Sunday May 29th, 2016
Maidin Mhaith i Baile Átha Cliath
Waking up on my first morning in Ireland, I felt surprisingly good, despite the large quantity of Guinness consumed the night prior. I had the day to myself to wander and explore Dublin. I wanted to learn more about the city’s history, the religious and political turmoils and the events of The Easter Rising. The easiest way to do that was to be a proper tourist for a few hours and go on a walking tour.
Blessed with another sunny day, I passed The Spire and walked speedily south down O’Connell St over the Liffey to College Green (Irish: Faiche an Choláiste), the tour meeting place. Flanked by the Bank of Ireland (formerly the Parliament House), 19th century buildings (again mostly banks) and Trinity College, College Green has been a major assembly point for hundreds of years. Less green than it’s name would imply, College Green is a large area of the street that is, as with much of Dublin this summer, under heavy construction installing the new LUAS rail tracks. I’m hoping my Canadian city will follow suit and get some decent transit lines running soon, but I digress.
Known way back when as Hoggen Green (haugr meaning mound, or barrow in Old Norse), the burial mounds once at College Green cemetery may have been the final resting place of some of the Norse kings of Dublin.
Now, beside the rushing traffic, honking horns, and bustling students, a small group of people gather in front of the statue of Edmund Burke. He was a witty 18th century Irish author, satirist, politician and philosopher who criticized British treatment of the American colonies, including the taxation policies. John Henry Foley created this statue in the 1860s.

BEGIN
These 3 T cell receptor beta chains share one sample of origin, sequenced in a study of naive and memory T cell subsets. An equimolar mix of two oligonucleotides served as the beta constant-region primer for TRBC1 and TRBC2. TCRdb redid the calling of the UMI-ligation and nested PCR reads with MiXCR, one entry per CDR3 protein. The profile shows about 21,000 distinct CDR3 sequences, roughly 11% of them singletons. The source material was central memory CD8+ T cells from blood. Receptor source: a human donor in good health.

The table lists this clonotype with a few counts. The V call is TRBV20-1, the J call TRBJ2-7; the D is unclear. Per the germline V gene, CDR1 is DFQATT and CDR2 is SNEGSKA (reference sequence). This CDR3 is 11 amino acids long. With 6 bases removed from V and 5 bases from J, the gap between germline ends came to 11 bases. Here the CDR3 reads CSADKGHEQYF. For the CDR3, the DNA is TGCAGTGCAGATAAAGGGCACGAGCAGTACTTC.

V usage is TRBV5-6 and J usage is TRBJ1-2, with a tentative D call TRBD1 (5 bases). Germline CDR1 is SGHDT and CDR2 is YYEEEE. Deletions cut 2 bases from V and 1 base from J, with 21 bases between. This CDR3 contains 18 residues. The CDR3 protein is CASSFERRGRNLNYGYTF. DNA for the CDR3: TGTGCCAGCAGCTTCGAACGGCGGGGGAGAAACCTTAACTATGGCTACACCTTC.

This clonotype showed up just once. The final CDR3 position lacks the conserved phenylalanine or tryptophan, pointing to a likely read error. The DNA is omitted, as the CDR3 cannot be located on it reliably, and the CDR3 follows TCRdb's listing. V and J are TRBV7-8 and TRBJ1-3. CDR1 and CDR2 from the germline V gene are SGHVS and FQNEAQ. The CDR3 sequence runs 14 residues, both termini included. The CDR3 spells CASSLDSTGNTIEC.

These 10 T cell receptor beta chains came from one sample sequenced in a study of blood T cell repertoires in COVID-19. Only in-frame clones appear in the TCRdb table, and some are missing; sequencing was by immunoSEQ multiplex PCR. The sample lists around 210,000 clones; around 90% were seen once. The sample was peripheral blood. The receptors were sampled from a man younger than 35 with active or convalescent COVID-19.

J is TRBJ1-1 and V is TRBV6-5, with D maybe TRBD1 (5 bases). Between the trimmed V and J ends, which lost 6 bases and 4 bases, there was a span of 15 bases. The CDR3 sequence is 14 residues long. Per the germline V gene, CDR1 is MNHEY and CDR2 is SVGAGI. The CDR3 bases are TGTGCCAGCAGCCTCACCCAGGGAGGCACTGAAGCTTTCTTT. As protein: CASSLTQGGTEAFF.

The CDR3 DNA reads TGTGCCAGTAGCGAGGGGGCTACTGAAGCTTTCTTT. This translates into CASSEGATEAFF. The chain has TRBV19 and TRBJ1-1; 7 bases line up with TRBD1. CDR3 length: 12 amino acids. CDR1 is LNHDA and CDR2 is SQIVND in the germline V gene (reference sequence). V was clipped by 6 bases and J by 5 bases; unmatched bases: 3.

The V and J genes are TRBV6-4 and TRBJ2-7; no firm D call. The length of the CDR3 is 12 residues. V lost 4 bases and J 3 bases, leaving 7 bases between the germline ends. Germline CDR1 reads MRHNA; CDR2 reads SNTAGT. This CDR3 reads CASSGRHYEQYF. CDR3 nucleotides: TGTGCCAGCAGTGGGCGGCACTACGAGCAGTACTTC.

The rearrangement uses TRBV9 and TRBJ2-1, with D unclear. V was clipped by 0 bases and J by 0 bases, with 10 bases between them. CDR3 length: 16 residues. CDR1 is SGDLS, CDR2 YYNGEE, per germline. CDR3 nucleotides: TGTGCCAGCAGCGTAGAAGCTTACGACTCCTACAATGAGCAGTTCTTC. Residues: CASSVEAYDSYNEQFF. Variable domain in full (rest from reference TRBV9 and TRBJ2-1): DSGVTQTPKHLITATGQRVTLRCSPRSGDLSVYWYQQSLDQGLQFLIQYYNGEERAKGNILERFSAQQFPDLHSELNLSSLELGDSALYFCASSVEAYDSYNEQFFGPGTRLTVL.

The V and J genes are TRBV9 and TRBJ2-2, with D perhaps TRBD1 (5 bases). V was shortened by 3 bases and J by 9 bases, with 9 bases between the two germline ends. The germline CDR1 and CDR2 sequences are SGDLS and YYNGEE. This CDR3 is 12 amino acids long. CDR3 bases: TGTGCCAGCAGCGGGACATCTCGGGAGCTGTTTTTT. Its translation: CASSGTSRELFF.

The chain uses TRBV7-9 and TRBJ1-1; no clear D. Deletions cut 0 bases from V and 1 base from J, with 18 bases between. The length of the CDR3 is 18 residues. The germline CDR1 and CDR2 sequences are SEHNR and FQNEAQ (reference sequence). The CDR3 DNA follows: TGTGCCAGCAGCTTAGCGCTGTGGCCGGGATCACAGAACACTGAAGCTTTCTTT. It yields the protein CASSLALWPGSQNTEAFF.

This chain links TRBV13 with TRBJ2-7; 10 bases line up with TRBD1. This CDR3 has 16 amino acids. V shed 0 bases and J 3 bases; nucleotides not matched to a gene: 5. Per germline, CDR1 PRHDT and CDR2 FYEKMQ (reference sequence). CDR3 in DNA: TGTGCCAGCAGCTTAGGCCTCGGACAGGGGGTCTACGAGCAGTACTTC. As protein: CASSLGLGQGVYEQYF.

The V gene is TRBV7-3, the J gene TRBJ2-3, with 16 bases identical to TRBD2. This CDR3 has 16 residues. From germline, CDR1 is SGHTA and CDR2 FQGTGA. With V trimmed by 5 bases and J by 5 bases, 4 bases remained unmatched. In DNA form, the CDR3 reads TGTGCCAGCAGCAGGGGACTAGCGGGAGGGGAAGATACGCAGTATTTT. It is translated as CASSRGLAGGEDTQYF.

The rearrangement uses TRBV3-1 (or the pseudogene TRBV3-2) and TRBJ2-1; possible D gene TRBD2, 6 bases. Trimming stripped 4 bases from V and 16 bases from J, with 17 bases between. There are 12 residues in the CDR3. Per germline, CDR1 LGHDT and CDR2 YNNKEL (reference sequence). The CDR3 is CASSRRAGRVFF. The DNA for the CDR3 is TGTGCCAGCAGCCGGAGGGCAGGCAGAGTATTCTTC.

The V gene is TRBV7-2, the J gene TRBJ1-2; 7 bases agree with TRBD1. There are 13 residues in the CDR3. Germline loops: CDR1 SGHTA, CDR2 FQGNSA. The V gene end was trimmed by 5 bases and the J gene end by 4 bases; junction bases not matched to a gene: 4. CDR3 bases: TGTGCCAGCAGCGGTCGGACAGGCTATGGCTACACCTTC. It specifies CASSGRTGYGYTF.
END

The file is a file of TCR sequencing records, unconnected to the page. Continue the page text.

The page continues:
The latter is an iconic bell tower finished in 1853. It was donated by then Archbishop of Armagh, Lord John Beresford, designed by Sir Charles Lanyon and sculpted by Thomas Kirk.
According to college superstition, any student who passes beneath the campanile as the bells tolls will fail their exams. Many students apparently avoid passing underneath until they finish their studies! The sculptures of the campanile represent the Higher Faculties: Divinity, Science, Medicine and Law, in figures of portland stone.
No Catholics Allowed
I was surprised to learn that not only did the college remained completely Protestant until 1793, but even after, when Catholics were allowed to attend the school, the Catholic Church deemed any Catholic who chose to enrol there (without special permission) to be excommunicated. It wasn’t until 1970 that the Catholic Church lifted it’s ban.
Gather on the Green
Our next stop is right smack in the middle of the intersection at the centre of College Green. This space is historically a gathering place.
We hear a few anecdotes about Henry Grattan (3 July 1746 – 6 June 1820), one of the leading members of the old Irish Parliament. His figure stands facing Trinity College in the form of a 19th-century statue. Grattan campaigned for legislative freedom for the Irish Parliament.
Our group admires the graceful ionic columns of the Bank of Ireland, once the Irish Houses of Parliament (House of Lords). Built in 1729-39. this was the 1st purpose built and two chamber parliament house in the world.
In 1803, it was sold to the Bank of Ireland on the condition that it would never house parliament again, because being under British rule, there was no need for such purposes anyways, right? After all, National parliament was in Westminster and they wanted to stifle local governance/autonomy of the isle.